77 Pages Posted: 4 Apr 2013 Last revised: 24 Jul 2014
Date Written: July 4, 2014
This paper uses a unique panel dataset of consumer financial transactions to study how consumers respond to an exogenous unanticipated income shock. Consumption rose significantly after the fiscal policy announcement: during the ten subsequent months, for each dollar received, consumers on average spent 80 cents. We find a strong announcement effect — 19% of the response occurs during the first two-month announcement period via credit cards. Subsequently, consumers switched to debit cards after disbursement before finally increasing spending on credit cards in the later months. Consumers with low liquid assets or with low credit card limit experienced stronger consumption responses.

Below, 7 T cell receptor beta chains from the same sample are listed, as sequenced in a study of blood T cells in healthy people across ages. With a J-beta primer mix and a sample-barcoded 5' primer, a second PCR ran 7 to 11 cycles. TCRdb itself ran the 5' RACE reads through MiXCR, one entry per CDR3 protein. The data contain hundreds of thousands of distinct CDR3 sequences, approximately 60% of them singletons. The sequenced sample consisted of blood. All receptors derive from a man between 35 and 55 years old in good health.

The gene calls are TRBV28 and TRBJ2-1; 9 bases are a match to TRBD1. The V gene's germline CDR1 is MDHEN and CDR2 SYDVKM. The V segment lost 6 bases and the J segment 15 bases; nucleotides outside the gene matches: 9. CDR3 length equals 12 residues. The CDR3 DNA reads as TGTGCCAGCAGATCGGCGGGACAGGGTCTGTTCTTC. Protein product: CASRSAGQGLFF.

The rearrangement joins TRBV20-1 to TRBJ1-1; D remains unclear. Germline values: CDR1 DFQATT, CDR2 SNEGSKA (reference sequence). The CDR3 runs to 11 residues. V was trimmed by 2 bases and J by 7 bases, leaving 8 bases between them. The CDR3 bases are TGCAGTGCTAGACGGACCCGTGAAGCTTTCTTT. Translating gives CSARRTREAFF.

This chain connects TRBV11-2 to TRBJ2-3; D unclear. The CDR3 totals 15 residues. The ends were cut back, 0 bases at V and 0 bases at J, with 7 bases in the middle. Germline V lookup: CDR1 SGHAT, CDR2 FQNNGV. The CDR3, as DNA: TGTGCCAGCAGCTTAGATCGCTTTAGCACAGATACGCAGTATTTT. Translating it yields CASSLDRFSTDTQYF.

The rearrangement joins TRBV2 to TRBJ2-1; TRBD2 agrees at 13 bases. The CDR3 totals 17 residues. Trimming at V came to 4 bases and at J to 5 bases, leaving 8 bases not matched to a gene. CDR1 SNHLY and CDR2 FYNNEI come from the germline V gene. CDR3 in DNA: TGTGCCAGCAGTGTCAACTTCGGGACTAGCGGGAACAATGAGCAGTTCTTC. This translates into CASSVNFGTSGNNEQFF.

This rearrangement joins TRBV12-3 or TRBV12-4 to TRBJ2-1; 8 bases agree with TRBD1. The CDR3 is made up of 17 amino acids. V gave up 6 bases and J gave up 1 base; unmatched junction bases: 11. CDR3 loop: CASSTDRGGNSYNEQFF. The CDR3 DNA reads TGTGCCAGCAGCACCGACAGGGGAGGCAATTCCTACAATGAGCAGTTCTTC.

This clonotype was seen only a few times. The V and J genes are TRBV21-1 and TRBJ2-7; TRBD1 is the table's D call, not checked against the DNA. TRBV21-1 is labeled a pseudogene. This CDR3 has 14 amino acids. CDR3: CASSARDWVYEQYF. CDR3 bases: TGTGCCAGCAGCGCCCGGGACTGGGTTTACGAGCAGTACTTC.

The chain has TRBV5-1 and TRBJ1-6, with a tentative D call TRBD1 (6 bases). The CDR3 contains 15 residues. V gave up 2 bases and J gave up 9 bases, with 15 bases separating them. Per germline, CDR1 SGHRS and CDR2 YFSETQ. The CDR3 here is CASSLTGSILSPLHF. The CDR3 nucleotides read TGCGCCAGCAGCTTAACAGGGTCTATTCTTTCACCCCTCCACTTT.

Keywords: Consumption, Spending, Debt, Credit Cards, Household Finance, Banks, Loans, Durable Goods, Discretionary Spending, Fiscal Policy, Tax Rebates, Liquidity Constraints, Credit Constraints, Precautionary Savings, Anticipated and Unanticipated Income Shocks, Announcement Effects.
JEL Classification: D12, D14, D91, E21, E51, E62, G21, H31
Suggested Citation: Suggested Citation
Agarwal, Sumit and Qian, Wenlan, Consumption and Debt Response to Unanticipated Income Shocks: Evidence from a Natural Experiment in Singapore (July 4, 2014). Available at SSRN: https://ssrn.com/abstract=2245351 or http://dx.doi.org/10.2139/ssrn.2245351
By Alan Blinder